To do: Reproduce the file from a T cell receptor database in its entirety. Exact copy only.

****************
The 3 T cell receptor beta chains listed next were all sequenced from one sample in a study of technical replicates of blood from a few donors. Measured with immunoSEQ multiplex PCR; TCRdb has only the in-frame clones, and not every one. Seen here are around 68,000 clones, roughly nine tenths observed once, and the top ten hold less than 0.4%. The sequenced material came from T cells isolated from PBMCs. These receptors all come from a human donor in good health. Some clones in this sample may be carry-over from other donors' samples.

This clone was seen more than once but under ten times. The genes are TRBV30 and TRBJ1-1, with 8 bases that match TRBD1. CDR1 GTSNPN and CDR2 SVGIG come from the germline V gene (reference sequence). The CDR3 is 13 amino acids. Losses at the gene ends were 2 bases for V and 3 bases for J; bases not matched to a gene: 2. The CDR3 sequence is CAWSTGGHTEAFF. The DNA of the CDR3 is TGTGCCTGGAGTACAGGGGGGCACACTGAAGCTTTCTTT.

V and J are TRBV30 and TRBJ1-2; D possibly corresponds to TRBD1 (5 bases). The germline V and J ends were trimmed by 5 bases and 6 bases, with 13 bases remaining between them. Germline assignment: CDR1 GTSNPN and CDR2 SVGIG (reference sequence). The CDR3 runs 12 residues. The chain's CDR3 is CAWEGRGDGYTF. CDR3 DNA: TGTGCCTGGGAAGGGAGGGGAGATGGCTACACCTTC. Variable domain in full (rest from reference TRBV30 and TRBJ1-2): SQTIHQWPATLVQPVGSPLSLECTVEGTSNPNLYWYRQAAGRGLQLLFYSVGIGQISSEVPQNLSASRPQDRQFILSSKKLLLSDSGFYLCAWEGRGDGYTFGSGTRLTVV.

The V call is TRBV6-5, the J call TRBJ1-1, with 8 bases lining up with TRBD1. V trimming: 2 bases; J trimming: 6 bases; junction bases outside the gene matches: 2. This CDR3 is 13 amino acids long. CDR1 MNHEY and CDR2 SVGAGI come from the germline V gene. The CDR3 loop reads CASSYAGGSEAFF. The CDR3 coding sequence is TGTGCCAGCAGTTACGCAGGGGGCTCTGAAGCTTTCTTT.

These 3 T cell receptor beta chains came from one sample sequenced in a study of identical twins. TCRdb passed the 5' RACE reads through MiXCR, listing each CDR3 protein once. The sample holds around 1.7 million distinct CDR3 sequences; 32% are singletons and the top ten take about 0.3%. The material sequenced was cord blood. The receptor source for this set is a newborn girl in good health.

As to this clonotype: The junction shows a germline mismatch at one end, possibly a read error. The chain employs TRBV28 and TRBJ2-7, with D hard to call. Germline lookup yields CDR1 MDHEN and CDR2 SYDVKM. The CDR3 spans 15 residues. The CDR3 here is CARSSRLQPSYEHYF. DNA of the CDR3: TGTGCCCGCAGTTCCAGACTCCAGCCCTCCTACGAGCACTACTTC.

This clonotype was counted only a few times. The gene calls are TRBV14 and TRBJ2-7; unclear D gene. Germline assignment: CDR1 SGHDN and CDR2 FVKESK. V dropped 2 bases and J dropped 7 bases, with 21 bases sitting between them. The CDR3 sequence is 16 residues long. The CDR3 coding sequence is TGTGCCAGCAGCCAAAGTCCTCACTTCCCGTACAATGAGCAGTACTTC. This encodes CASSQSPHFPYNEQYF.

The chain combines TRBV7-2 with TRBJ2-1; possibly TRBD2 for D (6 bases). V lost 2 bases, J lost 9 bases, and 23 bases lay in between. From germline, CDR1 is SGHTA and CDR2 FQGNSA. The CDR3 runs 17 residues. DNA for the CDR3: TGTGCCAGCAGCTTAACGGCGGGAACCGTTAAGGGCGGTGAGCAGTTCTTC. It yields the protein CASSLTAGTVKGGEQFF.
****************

The 3 T cell receptor beta chains listed next were all sequenced from one sample in a study of technical replicates of blood from a few donors. Measured with immunoSEQ multiplex PCR; TCRdb has only the in-frame clones, and not every one. Seen here are around 68,000 clones, roughly nine tenths observed once, and the top ten hold less than 0.4%. The sequenced material came from T cells isolated from PBMCs. These receptors all come from a human donor in good health. Some clones in this sample may be carry-over from other donors' samples.

This clone was seen more than once but under ten times. The genes are TRBV30 and TRBJ1-1, with 8 bases that match TRBD1. CDR1 GTSNPN and CDR2 SVGIG come from the germline V gene (reference sequence). The CDR3 is 13 amino acids. Losses at the gene ends were 2 bases for V and 3 bases for J; bases not matched to a gene: 2. The CDR3 sequence is CAWSTGGHTEAFF. The DNA of the CDR3 is TGTGCCTGGAGTACAGGGGGGCACACTGAAGCTTTCTTT.

V and J are TRBV30 and TRBJ1-2; D possibly corresponds to TRBD1 (5 bases). The germline V and J ends were trimmed by 5 bases and 6 bases, with 13 bases remaining between them. Germline assignment: CDR1 GTSNPN and CDR2 SVGIG (reference sequence). The CDR3 runs 12 residues. The chain's CDR3 is CAWEGRGDGYTF. CDR3 DNA: TGTGCCTGGGAAGGGAGGGGAGATGGCTACACCTTC. Variable domain in full (rest from reference TRBV30 and TRBJ1-2): SQTIHQWPATLVQPVGSPLSLECTVEGTSNPNLYWYRQAAGRGLQLLFYSVGIGQISSEVPQNLSASRPQDRQFILSSKKLLLSDSGFYLCAWEGRGDGYTFGSGTRLTVV.

The V call is TRBV6-5, the J call TRBJ1-1, with 8 bases lining up with TRBD1. V trimming: 2 bases; J trimming: 6 bases; junction bases outside the gene matches: 2. This CDR3 is 13 amino acids long. CDR1 MNHEY and CDR2 SVGAGI come from the germline V gene. The CDR3 loop reads CASSYAGGSEAFF. The CDR3 coding sequence is TGTGCCAGCAGTTACGCAGGGGGCTCTGAAGCTTTCTTT.

These 3 T cell receptor beta chains came from one sample sequenced in a study of identical twins. TCRdb passed the 5' RACE reads through MiXCR, listing each CDR3 protein once. The sample holds around 1.7 million distinct CDR3 sequences; 32% are singletons and the top ten take about 0.3%. The material sequenced was cord blood. The receptor source for this set is a newborn girl in good health.

As to this clonotype: The junction shows a germline mismatch at one end, possibly a read error. The chain employs TRBV28 and TRBJ2-7, with D hard to call. Germline lookup yields CDR1 MDHEN and CDR2 SYDVKM. The CDR3 spans 15 residues. The CDR3 here is CARSSRLQPSYEHYF. DNA of the CDR3: TGTGCCCGCAGTTCCAGACTCCAGCCCTCCTACGAGCACTACTTC.

This clonotype was counted only a few times. The gene calls are TRBV14 and TRBJ2-7; unclear D gene. Germline assignment: CDR1 SGHDN and CDR2 FVKESK. V dropped 2 bases and J dropped 7 bases, with 21 bases sitting between them. The CDR3 sequence is 16 residues long. The CDR3 coding sequence is TGTGCCAGCAGCCAAAGTCCTCACTTCCCGTACAATGAGCAGTACTTC. This encodes CASSQSPHFPYNEQYF.

The chain combines TRBV7-2 with TRBJ2-1; possibly TRBD2 for D (6 bases). V lost 2 bases, J lost 9 bases, and 23 bases lay in between. From germline, CDR1 is SGHTA and CDR2 FQGNSA. The CDR3 runs 17 residues. DNA for the CDR3: TGTGCCAGCAGCTTAACGGCGGGAACCGTTAAGGGCGGTGAGCAGTTCTTC. It yields the protein CASSLTAGTVKGGEQFF.